Jan 29, 2015
Mouthguards Enhancing Performance

By Mike Phelps

Once upon a time, mouthguards were used only by athletes playing contact sports who wanted to protect their precious pearly whites. While that’s still a popular reason today, athletes are also beginning to use mouthguards as a performance-enhancing device.

Anyone who tuned in to Monday Night Football on Nov. 2 to watch the New Orleans Saints topple the Atlanta Falcons probably heard ESPN analyst Jon Gruden ranting and raving about the Saints’ new high-tech mouthguards that were supposedly improving their performance on the field. While Gruden talked about the new equipment in a half-joking manner, there’s no arguing with the results: New Orleans is 13-0 entering Week 15 of the regular season.

“I was definitely a non-believer but it seems to be working,” Saints safety Roman Harper told WWL-TV in New Orleans. “I guess my head doesn’t hurt when I hit people. It’s actually a mouth piece that you can actually breathe pretty clearly with.”

The Saints have been using the Pure Power Mouthguard (PPM), developed by Makkar. Mandeville, La., dentist James Moreau, DDS, says the benefit of the PPM is based on the fact that many people’s jaws don’t naturally fall in the most comfortable, relaxed way, causing the facial, neck, and shoulder muscles to overwork. The PPM, as well as other brands of performance mouthguards, instantly fix that problem by repositioning the jaw, sometimes by only a few millimeters, which reduces stress and allows for better performance. The new mouthguards also allow for better airflow, which brings more oxygen to the muscles.

“In neuromuscular dentistry, we find a harmony between the way the muscles want the jaw joints and the jaws to function,” Moreau told WWL-TV. “And we find out that the neck aligns better and the muscles relax and even in some cases an air way can open some more, and the patient will have better posture and certainly not damage their teeth.”

But football players aren’t the only athletes who have taken a liking to the new performance mouthguards, which are also produced by Under Armour. It seems everyone, especially endurance athletes, is interested in the products which can account for a three to five percent increase in performance–a huge deal for elite athletes.

When athletes exert themselves, either during practice or competition, clenching the jaw is a natural reaction that triggers excess production and release of hormones that produce stress, fatigue, and distraction. This, obviously, can hinder performance.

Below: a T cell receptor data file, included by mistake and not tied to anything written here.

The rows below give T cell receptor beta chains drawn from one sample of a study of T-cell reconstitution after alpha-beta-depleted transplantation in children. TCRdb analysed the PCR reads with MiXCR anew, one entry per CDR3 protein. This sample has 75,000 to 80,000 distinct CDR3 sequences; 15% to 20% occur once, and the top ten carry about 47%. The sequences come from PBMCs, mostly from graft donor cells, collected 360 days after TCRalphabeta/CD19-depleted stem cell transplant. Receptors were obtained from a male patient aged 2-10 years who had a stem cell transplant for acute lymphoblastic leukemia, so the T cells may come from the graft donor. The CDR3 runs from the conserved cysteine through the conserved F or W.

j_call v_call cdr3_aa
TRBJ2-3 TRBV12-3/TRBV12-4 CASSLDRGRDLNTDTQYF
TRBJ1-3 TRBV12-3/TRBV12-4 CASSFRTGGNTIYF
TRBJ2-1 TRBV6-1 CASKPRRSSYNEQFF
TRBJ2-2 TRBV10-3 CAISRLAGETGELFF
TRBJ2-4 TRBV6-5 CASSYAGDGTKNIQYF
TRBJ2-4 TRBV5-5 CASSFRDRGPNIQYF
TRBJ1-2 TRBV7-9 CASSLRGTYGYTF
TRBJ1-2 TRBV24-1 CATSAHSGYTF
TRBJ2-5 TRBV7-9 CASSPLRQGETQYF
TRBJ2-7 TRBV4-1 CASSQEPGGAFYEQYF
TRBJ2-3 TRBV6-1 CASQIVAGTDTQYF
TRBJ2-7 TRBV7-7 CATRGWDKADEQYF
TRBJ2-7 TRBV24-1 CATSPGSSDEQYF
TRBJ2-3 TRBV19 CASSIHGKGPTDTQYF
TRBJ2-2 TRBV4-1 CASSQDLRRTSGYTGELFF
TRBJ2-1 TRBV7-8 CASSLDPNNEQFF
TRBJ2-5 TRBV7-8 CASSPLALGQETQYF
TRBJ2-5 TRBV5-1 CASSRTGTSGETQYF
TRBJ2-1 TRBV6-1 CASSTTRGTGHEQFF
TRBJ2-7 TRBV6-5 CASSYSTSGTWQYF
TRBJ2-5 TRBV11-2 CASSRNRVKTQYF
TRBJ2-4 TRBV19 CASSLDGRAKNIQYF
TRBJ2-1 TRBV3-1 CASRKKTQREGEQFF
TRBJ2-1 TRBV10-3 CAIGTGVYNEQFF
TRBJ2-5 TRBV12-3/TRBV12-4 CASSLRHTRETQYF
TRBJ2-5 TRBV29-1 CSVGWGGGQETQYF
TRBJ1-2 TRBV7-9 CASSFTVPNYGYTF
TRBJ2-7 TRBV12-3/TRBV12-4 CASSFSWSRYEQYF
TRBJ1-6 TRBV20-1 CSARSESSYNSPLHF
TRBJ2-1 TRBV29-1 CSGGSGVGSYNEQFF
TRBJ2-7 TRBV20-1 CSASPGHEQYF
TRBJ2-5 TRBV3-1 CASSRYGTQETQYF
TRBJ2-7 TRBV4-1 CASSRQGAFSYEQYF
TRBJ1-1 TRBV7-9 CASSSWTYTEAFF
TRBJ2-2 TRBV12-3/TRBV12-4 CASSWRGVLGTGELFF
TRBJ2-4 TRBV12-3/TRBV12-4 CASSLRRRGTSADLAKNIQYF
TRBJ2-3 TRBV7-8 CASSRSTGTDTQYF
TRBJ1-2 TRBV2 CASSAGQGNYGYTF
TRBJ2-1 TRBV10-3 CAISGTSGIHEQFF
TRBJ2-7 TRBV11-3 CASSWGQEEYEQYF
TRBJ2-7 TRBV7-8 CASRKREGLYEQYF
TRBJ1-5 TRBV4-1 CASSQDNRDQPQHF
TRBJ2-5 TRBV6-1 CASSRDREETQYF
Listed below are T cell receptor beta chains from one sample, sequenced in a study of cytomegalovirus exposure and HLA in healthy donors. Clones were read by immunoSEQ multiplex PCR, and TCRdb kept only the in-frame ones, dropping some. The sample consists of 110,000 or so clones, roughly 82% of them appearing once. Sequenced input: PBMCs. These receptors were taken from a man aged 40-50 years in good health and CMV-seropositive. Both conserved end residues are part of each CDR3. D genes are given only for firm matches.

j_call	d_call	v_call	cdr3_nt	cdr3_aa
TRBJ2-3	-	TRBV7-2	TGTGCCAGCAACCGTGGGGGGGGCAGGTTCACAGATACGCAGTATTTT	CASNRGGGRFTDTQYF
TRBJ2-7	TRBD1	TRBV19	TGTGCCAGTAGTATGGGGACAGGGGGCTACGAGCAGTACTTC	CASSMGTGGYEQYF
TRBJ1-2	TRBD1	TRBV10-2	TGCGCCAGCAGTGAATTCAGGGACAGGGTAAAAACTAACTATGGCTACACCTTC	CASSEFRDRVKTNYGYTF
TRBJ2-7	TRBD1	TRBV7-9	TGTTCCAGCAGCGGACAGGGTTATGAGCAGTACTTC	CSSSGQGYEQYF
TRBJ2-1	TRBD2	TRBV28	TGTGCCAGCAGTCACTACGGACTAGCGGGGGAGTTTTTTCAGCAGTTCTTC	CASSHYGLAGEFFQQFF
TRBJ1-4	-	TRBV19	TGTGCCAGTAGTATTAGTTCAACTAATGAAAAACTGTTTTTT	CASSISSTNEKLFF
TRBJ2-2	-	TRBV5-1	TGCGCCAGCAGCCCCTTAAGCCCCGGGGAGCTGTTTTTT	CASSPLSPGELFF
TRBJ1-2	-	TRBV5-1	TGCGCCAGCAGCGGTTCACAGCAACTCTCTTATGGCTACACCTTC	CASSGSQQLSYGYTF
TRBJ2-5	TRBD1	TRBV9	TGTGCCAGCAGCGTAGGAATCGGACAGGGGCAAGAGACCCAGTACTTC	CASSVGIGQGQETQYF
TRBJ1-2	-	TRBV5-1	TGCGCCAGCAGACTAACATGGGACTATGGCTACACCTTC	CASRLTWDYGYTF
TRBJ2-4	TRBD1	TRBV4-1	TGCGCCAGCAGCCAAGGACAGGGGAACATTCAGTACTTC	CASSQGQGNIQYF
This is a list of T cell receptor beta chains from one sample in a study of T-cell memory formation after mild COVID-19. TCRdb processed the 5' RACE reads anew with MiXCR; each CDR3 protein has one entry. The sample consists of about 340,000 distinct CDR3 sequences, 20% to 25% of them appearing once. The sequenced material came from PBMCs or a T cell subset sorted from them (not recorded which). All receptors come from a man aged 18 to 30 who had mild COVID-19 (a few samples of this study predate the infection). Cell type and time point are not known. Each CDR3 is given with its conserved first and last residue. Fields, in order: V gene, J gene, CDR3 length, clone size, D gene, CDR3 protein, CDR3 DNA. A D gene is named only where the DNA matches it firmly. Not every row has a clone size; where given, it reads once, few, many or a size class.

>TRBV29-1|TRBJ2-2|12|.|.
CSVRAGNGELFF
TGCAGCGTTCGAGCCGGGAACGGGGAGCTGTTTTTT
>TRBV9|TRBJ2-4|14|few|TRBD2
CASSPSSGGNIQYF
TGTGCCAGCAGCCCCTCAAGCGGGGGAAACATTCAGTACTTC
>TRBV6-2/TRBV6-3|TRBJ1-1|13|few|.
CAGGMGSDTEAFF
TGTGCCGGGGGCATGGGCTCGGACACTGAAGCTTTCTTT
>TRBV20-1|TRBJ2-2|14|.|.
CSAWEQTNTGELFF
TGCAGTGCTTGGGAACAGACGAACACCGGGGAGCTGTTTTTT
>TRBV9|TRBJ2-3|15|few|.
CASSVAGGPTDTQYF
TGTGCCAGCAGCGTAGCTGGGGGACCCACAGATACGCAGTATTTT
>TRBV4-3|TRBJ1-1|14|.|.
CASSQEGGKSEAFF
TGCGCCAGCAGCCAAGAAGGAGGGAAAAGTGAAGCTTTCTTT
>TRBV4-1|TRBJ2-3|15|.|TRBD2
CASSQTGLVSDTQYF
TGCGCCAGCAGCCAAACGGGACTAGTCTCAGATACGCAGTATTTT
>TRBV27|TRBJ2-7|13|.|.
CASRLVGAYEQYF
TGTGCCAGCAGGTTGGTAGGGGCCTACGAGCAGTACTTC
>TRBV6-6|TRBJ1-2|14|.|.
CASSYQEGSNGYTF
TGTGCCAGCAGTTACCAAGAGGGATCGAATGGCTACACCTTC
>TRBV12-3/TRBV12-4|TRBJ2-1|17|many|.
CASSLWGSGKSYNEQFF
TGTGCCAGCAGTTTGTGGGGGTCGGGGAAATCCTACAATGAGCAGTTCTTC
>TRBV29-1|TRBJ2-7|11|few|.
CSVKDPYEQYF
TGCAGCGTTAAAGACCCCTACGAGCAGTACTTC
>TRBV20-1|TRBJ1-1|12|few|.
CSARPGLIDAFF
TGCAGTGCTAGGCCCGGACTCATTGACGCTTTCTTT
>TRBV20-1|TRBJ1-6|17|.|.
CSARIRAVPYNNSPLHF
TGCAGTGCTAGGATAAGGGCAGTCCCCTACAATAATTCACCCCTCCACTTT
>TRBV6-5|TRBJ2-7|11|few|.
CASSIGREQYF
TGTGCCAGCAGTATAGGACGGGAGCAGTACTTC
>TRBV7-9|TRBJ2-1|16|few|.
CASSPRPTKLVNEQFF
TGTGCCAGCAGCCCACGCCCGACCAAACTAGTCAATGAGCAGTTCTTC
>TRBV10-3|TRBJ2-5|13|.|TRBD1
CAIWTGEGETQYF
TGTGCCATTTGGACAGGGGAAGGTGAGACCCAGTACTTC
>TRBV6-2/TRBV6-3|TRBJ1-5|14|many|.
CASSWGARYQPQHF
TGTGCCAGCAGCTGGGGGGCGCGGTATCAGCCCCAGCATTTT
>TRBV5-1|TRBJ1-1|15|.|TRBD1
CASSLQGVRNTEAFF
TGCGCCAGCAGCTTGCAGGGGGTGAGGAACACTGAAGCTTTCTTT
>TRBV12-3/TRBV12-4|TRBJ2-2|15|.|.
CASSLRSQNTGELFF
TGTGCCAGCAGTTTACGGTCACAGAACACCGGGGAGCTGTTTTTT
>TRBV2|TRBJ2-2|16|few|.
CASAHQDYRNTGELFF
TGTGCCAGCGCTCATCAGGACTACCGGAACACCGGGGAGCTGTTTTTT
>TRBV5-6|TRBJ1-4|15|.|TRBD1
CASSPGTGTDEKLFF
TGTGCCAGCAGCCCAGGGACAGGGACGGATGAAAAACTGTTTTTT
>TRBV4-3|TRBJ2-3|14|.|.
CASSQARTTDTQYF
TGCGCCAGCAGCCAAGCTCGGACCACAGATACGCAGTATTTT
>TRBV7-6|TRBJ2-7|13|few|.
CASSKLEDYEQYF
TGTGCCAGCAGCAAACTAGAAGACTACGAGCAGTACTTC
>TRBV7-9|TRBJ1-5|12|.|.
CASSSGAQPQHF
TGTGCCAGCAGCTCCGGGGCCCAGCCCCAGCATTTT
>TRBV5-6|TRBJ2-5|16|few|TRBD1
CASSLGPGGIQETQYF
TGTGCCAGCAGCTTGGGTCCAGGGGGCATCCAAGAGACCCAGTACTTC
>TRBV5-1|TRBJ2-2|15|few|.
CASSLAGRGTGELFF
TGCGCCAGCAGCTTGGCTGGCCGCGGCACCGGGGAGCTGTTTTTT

The ArmourBite Technology found in Under Armour Performance Mouthwear, for example, prevents an athlete’s teeth from clenching, relieves pressure on the temporomandibular joint, and prevents the excessive production of hormones that hurt performance.

“Throughout history, soldiers, warriors, and athletes realized that by preventing their teeth from clenching together with a leather strap or bullet, they were able to gain the edge they needed to get through, or even excel at strenuous or punishing activities,” Jon Kittelsen, Founder of Bite Tech, which is behind the ArmourBite technology, told Dental Economics. “Our technology brings this ancient concept to today’s athletes with a comfortable, safe product from Under Armour.”

Unlike traditional mouthguards, however, performance gear can cost hundreds or even thousands of dollars. Furthermore, the mouthpieces must be custom-fitted by a dentist, whereas a regular mouthguard can be fitted by dropping it in boiling water.

Still, it isn’t entirely clear how much of an edge these products actually give their users. A 2008 study at Rutgers University, sponsored by Makkar, found that athletes wearing the PPM could jump higher and perform better at their peak, but did not have improved endurance.

“There wasn’t a huge difference,” Shawn Arent, an Assistant Professor in the Department of Exercise Science at Rutgers, told The New York Times. “It’s not the greatest thing since sliced bread. It’s not magic. But for an elite athlete who has been training for a long time, even a 3, 4 or 5 percent increase in performance is a hard thing to come by.”

Mike Phelps is an Assistant Editor at Training & Conditioning.

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